on Menander: "But when one Menander, who had reigned graciously over the Bactrians, died afterwards in the camp, the cities indeed by common consent celebrated his funerals; but coming to a contest about his relics, they were difficultly at last brought to this agreement, that his ashes being distributed, everyone should carry away an equal share, and they should all erect monuments to him." (Plutarch, "Political Precepts" Praec. reip. ger. 28, 6) p147–148 Full text ^ Milinda
Milinda
Panha, Chap. I ^ Thomas McEvilley (7 February 2012). The Shape of Ancient Thought: Comparative Studies in Greek and Indian Philosophies. Constable & Robinson. pp. 558–. ISBN 978-1-58115-933-2.  ^ Tarn, William Woodthorpe (24 June 2010). The Greeks in Bactria
Bactria
and India. Cambridge University Press. p. 391. ISBN 978-1-108-00941-6.  ^ Nicholas Sims-Williams, "A Bactrian Buddhist
Buddhist
Manuscript" ^ Foltz, Religions of the Silk
Silk
Road, p. 45 ^ "He would withdraw from the world and live in solitude, rarely showing himself to his relatives; this is because he had heard an Indian reproach Anaxarchus, telling him that he would never be able to teach others what is good while he himself danced attendance on kings in their court. He would maintain the same composure at all times." (Diogenes Laertius, IX.63 on Pyrrhon) ^ Beckwith, Christopher I. (2015). Greek Buddha: Pyrrho's Encounter with Early Buddhism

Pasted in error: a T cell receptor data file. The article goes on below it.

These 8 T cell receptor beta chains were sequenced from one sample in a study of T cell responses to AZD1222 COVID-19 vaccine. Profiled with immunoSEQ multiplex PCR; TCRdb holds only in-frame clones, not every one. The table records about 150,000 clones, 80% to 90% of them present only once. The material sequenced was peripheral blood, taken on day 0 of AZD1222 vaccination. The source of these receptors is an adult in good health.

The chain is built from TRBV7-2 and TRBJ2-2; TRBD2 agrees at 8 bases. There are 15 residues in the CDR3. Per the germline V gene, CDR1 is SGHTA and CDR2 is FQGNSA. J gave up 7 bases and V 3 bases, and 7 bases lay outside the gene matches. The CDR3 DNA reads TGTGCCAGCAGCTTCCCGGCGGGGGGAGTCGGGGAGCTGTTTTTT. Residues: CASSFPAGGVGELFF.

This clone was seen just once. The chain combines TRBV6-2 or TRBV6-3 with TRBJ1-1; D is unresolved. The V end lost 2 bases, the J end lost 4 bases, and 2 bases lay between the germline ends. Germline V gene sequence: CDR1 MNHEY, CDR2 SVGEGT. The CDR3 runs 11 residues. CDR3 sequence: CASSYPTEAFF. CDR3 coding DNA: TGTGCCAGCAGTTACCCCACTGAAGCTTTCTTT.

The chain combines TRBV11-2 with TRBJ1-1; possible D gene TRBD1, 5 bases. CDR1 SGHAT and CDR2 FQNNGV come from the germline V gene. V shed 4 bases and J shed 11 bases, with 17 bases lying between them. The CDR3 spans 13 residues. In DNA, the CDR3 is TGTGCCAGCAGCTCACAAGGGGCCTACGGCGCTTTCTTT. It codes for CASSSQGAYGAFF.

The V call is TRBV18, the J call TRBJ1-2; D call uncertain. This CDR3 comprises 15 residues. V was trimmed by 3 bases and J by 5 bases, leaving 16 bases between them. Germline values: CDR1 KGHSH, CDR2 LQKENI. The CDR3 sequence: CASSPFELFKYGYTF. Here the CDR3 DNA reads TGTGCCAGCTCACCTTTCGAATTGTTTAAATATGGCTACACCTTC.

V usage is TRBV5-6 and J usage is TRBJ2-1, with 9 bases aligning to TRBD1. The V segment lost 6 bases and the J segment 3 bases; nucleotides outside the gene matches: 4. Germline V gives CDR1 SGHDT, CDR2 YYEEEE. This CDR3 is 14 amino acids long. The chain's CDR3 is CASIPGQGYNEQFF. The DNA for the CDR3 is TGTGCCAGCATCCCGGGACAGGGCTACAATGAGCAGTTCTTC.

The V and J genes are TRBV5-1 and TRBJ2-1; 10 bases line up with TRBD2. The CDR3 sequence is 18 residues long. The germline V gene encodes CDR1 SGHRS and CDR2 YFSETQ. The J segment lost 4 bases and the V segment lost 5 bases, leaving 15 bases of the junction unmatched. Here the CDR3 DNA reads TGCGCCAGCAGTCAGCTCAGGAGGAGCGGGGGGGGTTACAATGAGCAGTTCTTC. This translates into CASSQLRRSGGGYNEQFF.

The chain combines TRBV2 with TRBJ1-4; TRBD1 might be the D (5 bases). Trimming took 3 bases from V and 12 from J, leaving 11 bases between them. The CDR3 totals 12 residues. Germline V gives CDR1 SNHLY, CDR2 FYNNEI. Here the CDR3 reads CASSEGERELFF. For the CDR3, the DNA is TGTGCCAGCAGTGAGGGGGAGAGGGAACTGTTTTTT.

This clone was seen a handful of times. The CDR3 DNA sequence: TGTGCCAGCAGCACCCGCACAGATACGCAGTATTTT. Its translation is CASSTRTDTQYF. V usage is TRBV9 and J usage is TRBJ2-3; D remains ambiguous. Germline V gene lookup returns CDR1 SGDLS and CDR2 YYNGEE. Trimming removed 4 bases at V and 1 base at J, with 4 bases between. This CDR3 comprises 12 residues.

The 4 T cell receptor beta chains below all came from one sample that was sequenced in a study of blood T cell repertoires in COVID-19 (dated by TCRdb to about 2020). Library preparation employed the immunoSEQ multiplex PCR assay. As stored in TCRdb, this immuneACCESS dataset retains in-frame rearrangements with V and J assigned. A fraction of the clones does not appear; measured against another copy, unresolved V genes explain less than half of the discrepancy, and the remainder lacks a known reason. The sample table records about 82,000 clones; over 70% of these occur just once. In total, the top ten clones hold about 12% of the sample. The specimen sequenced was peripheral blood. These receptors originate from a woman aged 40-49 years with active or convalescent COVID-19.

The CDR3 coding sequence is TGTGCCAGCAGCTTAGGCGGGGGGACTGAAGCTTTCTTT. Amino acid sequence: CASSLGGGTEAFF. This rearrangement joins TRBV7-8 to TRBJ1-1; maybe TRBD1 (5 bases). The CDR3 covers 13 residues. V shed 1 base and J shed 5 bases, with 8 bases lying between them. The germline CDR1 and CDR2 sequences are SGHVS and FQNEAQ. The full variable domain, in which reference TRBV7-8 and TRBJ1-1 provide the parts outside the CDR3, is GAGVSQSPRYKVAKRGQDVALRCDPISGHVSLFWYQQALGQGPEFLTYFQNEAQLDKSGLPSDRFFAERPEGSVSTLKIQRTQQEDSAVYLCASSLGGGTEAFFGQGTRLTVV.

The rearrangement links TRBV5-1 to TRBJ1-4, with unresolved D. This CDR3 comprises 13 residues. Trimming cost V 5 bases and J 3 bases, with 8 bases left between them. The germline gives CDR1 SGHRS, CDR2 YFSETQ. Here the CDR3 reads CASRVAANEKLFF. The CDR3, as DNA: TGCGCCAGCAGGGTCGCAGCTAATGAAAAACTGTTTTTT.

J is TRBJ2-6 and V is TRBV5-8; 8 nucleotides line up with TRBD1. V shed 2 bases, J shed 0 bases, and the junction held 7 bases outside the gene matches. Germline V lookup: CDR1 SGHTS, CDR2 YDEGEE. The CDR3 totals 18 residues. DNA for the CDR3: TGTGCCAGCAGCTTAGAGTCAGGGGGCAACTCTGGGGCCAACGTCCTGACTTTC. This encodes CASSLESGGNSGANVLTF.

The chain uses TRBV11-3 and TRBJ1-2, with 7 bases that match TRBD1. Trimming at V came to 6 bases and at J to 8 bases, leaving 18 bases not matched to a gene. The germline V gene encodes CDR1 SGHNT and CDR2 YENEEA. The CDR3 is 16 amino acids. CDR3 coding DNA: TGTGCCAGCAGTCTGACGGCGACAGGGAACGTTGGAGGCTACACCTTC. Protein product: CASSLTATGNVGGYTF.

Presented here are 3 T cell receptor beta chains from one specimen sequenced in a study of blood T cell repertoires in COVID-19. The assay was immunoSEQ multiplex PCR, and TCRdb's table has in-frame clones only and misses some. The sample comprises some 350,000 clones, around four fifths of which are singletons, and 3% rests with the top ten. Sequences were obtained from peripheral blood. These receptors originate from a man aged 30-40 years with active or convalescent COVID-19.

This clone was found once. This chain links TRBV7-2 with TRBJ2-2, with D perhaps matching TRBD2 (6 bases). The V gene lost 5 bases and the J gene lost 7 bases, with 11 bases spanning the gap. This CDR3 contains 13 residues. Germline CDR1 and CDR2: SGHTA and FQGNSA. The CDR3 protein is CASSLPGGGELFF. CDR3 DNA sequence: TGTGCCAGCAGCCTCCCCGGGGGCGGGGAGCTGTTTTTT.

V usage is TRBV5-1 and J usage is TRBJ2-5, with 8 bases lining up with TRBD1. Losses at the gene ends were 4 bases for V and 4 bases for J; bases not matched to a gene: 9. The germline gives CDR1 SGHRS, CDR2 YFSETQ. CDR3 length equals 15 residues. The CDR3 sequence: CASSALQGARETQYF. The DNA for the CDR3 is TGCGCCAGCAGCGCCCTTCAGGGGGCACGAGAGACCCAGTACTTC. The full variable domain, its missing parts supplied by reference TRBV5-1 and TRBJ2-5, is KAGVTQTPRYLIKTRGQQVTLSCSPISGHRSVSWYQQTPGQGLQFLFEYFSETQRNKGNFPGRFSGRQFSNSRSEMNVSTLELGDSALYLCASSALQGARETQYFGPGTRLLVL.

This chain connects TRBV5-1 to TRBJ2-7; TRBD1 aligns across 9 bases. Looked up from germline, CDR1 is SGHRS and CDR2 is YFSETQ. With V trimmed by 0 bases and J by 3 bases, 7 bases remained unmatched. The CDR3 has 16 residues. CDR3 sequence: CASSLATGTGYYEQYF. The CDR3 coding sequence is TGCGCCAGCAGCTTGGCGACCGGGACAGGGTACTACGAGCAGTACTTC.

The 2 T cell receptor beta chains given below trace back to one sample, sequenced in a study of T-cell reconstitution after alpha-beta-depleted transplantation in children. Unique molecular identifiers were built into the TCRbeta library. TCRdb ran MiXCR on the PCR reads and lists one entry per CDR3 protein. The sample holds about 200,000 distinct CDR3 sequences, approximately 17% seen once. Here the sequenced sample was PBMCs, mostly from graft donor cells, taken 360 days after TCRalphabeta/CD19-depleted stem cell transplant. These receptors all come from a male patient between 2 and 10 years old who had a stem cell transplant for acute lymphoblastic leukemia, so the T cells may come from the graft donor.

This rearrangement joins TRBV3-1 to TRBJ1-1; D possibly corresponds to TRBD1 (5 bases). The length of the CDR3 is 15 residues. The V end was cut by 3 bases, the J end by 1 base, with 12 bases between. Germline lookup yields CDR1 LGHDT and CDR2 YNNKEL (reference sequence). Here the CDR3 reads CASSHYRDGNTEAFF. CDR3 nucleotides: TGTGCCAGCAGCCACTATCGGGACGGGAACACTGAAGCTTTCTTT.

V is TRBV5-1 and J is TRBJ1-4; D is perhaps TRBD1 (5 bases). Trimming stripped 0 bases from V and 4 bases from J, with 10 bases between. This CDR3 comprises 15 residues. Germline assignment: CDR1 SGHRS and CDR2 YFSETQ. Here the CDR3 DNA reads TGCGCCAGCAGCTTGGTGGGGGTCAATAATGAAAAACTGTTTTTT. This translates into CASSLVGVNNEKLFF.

Buddhism
in Central Asia
Central Asia
(PDF). Princeton University Press. p. 28. ISBN 9781400866328.  ^ "The philosopher Hegesias of Cyrene
Hegesias of Cyrene
(nicknamed Peisithanatos, "The advocate of death") was a contemporary of Magas and was probably influenced by the teachings of the Buddhist
Buddhist
missionaries to Cyrene and Alexandria. His influence was such that he was ultimately prohibited from teaching." Jean-Marie Lafont, Inalco
Inalco
in "Les Dossiers d'Archéologie", No254, p.78 ^ "Due to the statement of the Master in the Dighanikaya disfavouring his representation in human form after the extinction of body, reluctance prevailed for some time". Also "Hinayanis opposed image worship of the Master due to canonical restrictions". R.C. Sharma, in "The Art of Mathura, India", Tokyo National Museum 2002, p.11 ^ Linssen, " Zen
Zen
Living" ^ Boardman[full citation needed] ^ 14th Dalai Lama, foreword to "Echoes of Alexander the Great", 2000. ^ Foltz, Religions of the Silk
Silk
Road, p. 44 ^ Images of the Herakles-influenced Vajrapani: Image 1, Image 2 Archived 2004-03-13 at the Wayback Machine. ^ Katsumi Tanabe, Alexander the Great: East-West Cultural Contact from Greece to Japan
Japan
(Tokyo: NHK Puromōshon and Tokyo National Museum, 2003). ^ Foltz, Richard, Religions of the Silk
Silk
Road, Palgrave Macmillan, 2nd edition, 2010, p. 46 ISBN 978-0-230-62125-1 ^ Broughton, Jeffrey L. (1999), The Bodhidharma
Bodhidharma